Integrating Social-Emotional Learning with Literacy Instruction
It is widely believed that children's social-emotional growth and academic learning are inextricably connected. Pressured by high-stakes assessments, however, school professionals find it difficult to devote adequate time to children's social/behavioral development. As a response, we developed and piloted Social-Emotional Learning Foundations (SELF), a curriculum for students at risk for emotional or behavioral problems that merges instruction in social-emotional learning with early literacy skills. Designed for small-group instruction, the SELF curriculum provides teachers multiple opportunities to extend language and promote emotional and behavioral self-regulation while teaching early literacy skills that include vocabulary development and comprehension.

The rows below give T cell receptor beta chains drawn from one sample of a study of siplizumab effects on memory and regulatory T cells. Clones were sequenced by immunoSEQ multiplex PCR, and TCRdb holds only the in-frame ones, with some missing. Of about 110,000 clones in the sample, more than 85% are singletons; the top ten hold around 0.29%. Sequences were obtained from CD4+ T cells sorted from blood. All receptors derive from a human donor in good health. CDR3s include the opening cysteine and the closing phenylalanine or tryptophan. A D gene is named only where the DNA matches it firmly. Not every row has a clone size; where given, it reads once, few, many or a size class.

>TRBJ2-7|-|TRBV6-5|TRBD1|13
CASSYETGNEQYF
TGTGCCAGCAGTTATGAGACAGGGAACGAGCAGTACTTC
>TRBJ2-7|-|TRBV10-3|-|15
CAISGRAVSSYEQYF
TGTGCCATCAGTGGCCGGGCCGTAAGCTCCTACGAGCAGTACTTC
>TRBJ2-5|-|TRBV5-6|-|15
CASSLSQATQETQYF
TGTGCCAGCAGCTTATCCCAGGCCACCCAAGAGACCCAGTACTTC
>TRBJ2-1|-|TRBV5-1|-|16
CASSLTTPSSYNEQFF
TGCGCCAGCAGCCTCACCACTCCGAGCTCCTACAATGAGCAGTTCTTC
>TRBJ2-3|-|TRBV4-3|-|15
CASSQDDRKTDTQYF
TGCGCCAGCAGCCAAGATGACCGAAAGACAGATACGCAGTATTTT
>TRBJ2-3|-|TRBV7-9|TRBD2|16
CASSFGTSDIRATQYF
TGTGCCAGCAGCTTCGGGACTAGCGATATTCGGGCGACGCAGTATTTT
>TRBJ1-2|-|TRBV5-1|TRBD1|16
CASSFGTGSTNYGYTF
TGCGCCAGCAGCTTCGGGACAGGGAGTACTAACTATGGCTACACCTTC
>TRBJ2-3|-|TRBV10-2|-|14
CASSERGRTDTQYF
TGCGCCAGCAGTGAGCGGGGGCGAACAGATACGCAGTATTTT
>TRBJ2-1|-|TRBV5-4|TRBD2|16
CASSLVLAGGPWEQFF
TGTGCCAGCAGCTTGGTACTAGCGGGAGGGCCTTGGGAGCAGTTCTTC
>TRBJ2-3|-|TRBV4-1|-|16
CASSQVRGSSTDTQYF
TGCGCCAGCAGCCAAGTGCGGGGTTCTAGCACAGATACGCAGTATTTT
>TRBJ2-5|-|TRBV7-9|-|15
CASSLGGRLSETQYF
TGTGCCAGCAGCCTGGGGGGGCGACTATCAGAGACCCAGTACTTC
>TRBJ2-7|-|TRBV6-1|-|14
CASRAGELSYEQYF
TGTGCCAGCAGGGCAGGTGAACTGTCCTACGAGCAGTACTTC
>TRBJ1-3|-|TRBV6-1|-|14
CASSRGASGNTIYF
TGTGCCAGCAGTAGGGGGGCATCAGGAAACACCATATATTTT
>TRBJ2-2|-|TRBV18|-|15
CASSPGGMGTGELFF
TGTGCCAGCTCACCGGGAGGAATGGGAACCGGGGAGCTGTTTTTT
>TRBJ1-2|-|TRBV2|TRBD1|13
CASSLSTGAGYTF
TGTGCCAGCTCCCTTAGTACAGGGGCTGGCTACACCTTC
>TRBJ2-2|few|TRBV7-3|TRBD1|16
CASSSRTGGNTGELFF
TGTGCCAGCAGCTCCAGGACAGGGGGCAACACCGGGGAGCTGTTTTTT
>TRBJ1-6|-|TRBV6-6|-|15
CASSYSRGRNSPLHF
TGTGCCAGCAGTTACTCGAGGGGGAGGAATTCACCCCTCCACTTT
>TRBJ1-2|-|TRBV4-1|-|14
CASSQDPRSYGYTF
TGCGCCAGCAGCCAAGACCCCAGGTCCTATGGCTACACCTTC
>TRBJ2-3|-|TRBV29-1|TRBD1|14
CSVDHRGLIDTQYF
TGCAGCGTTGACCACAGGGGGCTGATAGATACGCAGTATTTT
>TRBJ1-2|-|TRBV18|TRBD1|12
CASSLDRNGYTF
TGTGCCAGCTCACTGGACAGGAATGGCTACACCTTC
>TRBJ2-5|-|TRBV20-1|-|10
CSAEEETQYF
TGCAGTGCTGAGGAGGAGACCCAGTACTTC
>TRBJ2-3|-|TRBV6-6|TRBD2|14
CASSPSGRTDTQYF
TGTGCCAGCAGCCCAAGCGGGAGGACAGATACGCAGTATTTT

This preliminary study was used to explore intervention feasibility, pilot implementation, and measurement protocols and to provide some evidence in support of further study. Findings from the pilot implementation in eight kindergarten classrooms indicated that SELF lessons improved teacher-reported executive function, internalizing behavior, and school-related competence. As a preface to a more rigorously designed efficacy study, the pilot study results provide preliminary evidence that integrating social-emotional learning and literacy instruction may be a viable strategy for promoting self-regulation in the service of positive social and academic outcomes for children at risk.